MPI is currently for-profit, working with contemporary artists and collectors to provide a financial base. But the question persists for Montibon – how do we help the most exploited?

MPI is grounded in social entrepreneurship. In the future he will expand with a non-profit arm, or public benefit corporation funded by industry partners to provide services at low or no cost to the most impoverished Native American and indigenous artists. Montibon is not interested in business solely to make money, but rather is committed to a model that does social good.

The Santa Fe Indian Market, produced by the nonprofit organization Southwestern Association for Indian Arts and held weekly at the Palace of the Governors, provides a setting to mitigate fraud, as consumers purchase directly from artists on the Plaza. This setting also offers a chance for artists to educate buyers on their work. Montibon champions this type of direct market and hopes in the future, the same level of integrity can be preserved through other outlets.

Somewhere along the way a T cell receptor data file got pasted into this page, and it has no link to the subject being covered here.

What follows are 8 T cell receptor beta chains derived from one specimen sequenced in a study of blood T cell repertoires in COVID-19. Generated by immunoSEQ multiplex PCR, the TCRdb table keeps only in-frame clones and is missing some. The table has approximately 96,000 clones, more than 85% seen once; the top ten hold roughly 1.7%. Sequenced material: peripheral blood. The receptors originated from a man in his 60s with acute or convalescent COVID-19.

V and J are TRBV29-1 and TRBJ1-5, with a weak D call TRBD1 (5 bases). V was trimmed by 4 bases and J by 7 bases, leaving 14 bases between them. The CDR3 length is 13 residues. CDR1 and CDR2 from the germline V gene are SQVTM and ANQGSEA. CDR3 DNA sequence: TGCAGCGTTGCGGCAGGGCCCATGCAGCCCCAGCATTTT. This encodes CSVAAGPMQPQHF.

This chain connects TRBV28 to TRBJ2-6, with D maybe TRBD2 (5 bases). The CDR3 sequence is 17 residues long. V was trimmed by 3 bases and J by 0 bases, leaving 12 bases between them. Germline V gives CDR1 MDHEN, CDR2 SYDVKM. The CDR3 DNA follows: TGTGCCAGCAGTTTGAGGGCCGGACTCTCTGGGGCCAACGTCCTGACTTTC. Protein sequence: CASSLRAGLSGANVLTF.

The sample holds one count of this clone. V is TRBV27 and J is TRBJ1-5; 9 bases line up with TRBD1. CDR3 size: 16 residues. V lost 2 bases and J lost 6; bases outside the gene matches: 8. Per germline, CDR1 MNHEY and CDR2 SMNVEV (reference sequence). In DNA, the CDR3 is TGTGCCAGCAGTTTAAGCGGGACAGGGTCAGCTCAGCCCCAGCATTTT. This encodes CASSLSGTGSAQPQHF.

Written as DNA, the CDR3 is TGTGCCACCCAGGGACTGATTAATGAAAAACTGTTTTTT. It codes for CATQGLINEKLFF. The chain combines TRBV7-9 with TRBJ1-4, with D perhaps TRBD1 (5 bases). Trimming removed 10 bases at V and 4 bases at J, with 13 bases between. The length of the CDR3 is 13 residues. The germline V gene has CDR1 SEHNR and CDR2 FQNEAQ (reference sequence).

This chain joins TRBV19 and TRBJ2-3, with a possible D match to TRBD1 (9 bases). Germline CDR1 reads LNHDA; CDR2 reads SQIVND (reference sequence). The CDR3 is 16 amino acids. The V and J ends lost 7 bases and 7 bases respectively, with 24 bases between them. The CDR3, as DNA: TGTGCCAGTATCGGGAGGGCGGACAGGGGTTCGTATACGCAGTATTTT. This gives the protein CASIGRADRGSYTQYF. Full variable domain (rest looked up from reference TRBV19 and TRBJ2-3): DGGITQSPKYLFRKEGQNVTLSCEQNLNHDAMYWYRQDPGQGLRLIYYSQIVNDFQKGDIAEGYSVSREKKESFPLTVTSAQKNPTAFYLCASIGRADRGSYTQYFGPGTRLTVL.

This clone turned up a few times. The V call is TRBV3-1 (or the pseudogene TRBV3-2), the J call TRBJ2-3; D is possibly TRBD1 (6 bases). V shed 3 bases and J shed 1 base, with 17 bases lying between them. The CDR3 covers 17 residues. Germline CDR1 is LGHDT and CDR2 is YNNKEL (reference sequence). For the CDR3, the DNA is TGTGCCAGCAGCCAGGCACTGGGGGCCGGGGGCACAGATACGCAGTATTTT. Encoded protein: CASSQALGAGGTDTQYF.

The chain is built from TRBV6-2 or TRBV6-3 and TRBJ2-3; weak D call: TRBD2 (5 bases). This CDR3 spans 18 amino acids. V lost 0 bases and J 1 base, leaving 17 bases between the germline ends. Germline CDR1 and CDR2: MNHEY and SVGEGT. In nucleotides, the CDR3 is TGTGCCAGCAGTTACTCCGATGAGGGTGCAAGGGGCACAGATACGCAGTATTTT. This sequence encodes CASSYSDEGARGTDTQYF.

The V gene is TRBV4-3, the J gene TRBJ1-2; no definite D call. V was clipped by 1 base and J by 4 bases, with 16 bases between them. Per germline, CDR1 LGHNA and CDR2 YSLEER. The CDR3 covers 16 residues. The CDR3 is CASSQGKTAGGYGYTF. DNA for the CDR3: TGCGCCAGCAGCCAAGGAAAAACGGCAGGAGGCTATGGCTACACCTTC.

He maintains that educating artisans with a campaign that provides assistance in marketing, promotion, and other entrepreneurial support would also bolster efforts to raise awareness.

NM FAST has expanded its reach in assisting native populations with these business aspects. The program is currently collaborating with the Navajo Tech Innovation Center, and national organization theIndependent Native American Intellectual Property Enterprise Council, a non-profit organization “whose sole purpose is to provide direct help and assistance to Native American inventors.”

A SBIR workshop at the Navajo Tech Innovation Center in June will be tailored for the community, and educate attendees on the resources and programs available to them. NM FAST also has an extensive library of resources, such as a video series on its YouTube channel and proposal development documents that provide access to entrepreneurs throughout New Mexico.